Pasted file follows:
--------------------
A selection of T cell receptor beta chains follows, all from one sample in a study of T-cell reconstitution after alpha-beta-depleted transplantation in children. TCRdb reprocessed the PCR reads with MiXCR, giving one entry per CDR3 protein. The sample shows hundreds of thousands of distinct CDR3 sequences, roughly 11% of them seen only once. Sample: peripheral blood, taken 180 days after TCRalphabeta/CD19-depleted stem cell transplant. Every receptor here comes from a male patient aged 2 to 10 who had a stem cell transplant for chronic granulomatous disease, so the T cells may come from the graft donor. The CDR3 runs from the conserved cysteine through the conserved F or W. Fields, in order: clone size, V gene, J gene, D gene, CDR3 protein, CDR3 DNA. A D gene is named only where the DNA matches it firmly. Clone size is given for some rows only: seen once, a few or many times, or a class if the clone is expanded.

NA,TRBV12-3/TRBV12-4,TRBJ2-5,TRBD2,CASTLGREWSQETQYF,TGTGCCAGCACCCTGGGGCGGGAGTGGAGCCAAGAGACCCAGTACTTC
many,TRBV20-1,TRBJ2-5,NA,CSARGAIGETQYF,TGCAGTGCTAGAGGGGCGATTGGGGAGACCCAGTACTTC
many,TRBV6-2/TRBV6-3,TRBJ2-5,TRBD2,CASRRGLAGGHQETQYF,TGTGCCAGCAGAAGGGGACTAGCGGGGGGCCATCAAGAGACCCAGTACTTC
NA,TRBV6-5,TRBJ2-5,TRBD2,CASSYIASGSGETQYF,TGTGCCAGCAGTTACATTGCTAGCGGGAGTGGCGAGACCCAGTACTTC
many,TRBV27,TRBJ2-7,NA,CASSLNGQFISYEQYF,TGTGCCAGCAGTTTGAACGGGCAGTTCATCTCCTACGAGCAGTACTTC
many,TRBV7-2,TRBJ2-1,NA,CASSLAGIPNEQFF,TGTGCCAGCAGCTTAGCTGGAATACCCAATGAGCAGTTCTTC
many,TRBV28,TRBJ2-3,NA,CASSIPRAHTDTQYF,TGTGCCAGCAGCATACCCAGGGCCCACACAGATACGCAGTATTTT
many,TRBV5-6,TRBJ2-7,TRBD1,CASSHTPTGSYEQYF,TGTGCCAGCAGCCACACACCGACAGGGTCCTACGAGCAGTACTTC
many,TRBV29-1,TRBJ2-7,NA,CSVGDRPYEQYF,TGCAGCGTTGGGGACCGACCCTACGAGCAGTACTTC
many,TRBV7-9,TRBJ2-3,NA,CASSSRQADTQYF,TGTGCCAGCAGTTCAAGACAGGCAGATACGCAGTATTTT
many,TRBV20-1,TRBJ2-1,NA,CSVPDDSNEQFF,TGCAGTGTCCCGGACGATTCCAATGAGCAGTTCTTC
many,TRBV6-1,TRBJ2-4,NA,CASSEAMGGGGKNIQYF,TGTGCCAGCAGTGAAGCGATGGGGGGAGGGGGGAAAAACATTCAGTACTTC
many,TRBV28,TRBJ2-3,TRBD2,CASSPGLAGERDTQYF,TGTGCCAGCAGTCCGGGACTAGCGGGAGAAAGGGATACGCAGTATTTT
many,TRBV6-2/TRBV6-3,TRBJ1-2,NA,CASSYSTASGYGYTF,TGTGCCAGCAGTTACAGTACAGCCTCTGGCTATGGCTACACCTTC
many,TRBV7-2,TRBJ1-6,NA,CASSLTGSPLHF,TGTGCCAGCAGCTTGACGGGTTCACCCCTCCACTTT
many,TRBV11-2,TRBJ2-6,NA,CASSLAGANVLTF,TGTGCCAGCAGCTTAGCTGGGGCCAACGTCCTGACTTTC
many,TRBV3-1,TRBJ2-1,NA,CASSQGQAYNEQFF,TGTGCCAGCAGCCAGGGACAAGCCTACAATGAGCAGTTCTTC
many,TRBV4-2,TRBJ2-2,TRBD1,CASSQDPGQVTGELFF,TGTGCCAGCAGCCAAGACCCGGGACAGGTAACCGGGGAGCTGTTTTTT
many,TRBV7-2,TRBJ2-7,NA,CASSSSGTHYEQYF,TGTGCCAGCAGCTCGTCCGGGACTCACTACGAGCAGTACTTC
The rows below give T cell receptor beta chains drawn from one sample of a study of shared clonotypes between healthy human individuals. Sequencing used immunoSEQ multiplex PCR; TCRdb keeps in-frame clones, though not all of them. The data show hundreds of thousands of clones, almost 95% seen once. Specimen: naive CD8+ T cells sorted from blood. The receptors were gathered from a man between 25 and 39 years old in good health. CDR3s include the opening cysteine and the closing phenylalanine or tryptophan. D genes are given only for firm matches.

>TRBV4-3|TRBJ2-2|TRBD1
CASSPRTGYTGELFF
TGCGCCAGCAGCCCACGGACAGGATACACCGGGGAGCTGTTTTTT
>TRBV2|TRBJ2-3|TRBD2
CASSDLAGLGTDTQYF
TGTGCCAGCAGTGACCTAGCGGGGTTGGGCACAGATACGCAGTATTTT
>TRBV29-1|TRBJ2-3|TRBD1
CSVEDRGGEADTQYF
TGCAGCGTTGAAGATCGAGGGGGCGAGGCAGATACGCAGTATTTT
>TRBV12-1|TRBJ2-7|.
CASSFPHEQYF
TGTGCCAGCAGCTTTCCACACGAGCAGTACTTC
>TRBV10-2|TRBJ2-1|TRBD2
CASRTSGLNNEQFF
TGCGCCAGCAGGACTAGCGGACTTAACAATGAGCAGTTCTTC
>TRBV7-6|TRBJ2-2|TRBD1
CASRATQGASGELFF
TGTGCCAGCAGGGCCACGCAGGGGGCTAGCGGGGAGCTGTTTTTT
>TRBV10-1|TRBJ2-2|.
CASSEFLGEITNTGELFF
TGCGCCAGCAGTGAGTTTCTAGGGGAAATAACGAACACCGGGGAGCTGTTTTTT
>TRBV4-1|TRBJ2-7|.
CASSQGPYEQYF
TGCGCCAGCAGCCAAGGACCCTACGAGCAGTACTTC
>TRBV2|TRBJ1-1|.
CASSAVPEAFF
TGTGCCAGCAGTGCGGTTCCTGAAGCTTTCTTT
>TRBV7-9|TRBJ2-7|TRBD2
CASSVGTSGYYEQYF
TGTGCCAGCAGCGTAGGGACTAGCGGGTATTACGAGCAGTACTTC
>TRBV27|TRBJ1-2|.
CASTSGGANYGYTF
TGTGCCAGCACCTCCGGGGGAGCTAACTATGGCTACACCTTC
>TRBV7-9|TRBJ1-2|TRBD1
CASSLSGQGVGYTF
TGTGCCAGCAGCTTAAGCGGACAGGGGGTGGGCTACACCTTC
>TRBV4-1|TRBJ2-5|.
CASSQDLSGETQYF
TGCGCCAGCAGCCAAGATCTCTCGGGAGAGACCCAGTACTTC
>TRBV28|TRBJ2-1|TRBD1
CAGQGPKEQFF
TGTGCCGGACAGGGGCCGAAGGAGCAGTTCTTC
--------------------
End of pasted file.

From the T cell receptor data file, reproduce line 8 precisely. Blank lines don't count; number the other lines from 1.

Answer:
many,TRBV28,TRBJ2-3,NA,CASSIPRAHTDTQYF,TGTGCCAGCAGCATACCCAGGGCCCACACAGATACGCAGTATTTT